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Local Advocacy Becoming Increasingly Important     

State and Federal support of Electric Vehicle development is will soon require local support and participation. That process here in California is happening at a regional planning phase. The California Energy Commission (CEC) has funded eight “Regional Plans to Support Plug-In Electric Vehicle Readiness.” These planes are being developed now and should be ready by early 2013. It is not clear how many end users or actual EV advocates or adopters are participating in this development as this is being done at the regional agency level by staff and consultants.


These plans will be used to guide the charging infrastructure development and the allocation of resources from the state and federal funding. They will include guidelines for regional, county and city agencies for supporting EV development.


In September 2011, the CEC announced eight awards for EV coalitions representing the following geographic areas:

* Central Coast: Ventura, San Luis Obispo, and Santa Barbara Counties

* Monterey Bay: Monterey, Santa Cruz, and San Benito Counties

* San Francisco Bay Area: Sonoma, Marin, San Francisco, Alameda, Contra Costa, San * Mateo, Santa Clara, Napa, and Solano Counties

* North Coast: Humboldt, Trinity, and Del Norte Counties

* South Coast: Los Angeles, Orange, San Bernardino, Riverside, and Imperial Counties

* San Joaquin Valley: Stanislaus, Merced, Madera, Fresno, Kings, Tulare, and Kern Counties

* Capital Area: El Dorado, Placer, Sacramento, Sutter, Yolo and Yuba Counties

San Diego: San Diego County


The planning is being handled on the Central Coast through a body called a collaborative. It is made up of agency staff and it has reached out to EV users and advocates. If the same model is being used in other areas, then it would be a good idea to have experienced EV people involved. There are some really good people involved but they can really benefit from having the hands on knowledge and experience we bring to the table.


Rick Teebay of the LA County office of Sustainability reports that things are moving forward through SCAG with the CEC Grant for SO Cal PEV Collaborative. IN addition the AQMD has brought together the So Cal EV Group Collective. This is executing a Master Purchasing Agreement with 13 EVSE Manufacturers, which will give standard and least cost pricing for equipment. There are currently 23 Agencies, 56 Communities who have signed on to this agreement according to Rick.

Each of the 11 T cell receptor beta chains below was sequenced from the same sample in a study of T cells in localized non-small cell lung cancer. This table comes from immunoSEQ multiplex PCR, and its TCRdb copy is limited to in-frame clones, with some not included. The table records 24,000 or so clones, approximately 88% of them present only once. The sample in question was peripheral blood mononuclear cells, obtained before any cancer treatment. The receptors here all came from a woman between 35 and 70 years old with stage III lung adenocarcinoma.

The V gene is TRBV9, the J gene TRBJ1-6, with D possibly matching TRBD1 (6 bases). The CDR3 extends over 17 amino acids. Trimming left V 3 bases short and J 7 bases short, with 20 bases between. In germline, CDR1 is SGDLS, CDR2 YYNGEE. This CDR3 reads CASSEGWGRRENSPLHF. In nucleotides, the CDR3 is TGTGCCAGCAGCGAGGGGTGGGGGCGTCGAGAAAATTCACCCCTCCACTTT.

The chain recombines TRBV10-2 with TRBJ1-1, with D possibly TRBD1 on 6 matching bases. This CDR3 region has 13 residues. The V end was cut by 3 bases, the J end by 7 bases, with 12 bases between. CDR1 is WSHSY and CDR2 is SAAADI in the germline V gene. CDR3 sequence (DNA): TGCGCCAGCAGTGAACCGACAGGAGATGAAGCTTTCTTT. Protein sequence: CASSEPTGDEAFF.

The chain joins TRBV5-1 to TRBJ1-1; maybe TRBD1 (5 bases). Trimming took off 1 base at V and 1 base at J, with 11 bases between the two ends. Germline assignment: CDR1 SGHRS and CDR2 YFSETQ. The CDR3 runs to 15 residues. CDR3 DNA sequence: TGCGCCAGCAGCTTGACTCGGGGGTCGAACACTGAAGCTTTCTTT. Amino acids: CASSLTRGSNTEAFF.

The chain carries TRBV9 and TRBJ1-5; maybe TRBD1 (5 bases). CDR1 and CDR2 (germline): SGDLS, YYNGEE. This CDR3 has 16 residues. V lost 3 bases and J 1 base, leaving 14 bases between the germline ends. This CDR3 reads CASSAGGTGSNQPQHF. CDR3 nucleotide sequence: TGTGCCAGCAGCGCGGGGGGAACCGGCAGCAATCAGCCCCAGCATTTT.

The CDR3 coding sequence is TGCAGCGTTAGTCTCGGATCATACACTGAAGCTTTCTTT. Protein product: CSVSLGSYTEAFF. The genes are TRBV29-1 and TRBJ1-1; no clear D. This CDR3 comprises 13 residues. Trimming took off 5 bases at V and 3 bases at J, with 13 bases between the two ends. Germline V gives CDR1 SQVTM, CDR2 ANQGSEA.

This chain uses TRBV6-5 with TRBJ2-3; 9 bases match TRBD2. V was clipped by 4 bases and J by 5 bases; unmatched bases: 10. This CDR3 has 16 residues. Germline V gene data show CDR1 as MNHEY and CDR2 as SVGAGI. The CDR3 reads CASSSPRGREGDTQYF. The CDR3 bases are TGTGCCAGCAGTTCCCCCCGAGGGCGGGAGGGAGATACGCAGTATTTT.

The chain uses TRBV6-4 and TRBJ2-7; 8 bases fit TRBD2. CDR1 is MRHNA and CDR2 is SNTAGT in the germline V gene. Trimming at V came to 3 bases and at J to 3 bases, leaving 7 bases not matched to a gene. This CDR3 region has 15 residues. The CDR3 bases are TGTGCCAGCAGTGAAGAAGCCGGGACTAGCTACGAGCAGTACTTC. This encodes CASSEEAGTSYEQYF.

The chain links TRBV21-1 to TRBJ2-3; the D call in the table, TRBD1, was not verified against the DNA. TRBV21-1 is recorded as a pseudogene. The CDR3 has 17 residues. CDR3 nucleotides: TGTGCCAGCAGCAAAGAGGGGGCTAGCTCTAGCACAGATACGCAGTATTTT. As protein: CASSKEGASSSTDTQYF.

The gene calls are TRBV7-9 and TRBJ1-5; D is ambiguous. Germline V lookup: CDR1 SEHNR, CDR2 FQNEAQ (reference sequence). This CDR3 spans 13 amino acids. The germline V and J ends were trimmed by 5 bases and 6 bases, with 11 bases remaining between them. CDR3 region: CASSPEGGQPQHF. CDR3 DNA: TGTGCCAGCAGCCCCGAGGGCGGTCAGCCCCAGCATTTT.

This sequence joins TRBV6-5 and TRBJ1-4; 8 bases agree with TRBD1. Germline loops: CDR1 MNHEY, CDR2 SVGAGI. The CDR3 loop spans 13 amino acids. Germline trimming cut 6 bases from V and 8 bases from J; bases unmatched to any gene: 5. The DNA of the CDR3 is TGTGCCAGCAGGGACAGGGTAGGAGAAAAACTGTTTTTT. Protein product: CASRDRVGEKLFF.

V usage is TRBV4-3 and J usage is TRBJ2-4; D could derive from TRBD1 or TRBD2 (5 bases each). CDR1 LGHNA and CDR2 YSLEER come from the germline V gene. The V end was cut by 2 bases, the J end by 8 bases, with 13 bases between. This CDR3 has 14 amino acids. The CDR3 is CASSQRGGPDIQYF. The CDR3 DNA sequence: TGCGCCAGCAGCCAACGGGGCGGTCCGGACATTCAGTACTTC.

This Collective will be targeting 315 EVSE locations on government properties and large employer sites in the next year or so. That is a lot of charging locations and a significant investment. Rick knows what he is doing and it might help if end users were organized to help him make sure the results give us the biggest bang for the buck.


Once these guidelines are in place they will then need to be turned into actual results in every community. They can only be used effectively within the communities IF the community has adopted them. Staff can adopt these sorts of things only if there is a political mandate to do so.


Cities like Santa Monica have already built that mandate into their Land Use and Circulation Plan (LUCE) which is now part of the revised General Plan. Adoption for the staff in Santa Monica would be relatively easy. A bunch of us made sure that happened with special thanks to Kevin McKeown, the late Ken Gensler, Richard Bloom, Pam O’Conner, Eileen Fogerty, Beth Rolandson, Andy Agle and Lucy Dyke.


Communities that are less well prepared may have to get the guidelines and their recommendations adopted through their city or county councils and through their agency boards.


This is where grassroots groups come into play. Local organizations, businesses and advocates will be needed to support and encourage adoption of the plans and getting them put into action.


Another concern about these regional plans is whether they will be practical and helpful in accomplishing EV development. The main people who know what works are the people who have been doing this work for more than a couple of years. That includes many of the people on our mailing lists and very few people working for the agencies putting these plans together. Some of the consultants helping these agencies know what they are doing but it is not clear how many.


An even more important part of all this is that the funds to implement these plans will be prioritized by state and federal funding sources. They would respond to efforts by an organized grass roots base to set priorities that would serve the deployment of EVs.


All of this points at the need to get more organized and to build the size of our EV community. There is a lot to be done and many hands make light work. It would also be good to get sponsors and patrons who can help us get this done. The more we get organized the better the results will be.


This article was written by Russell Sydney.

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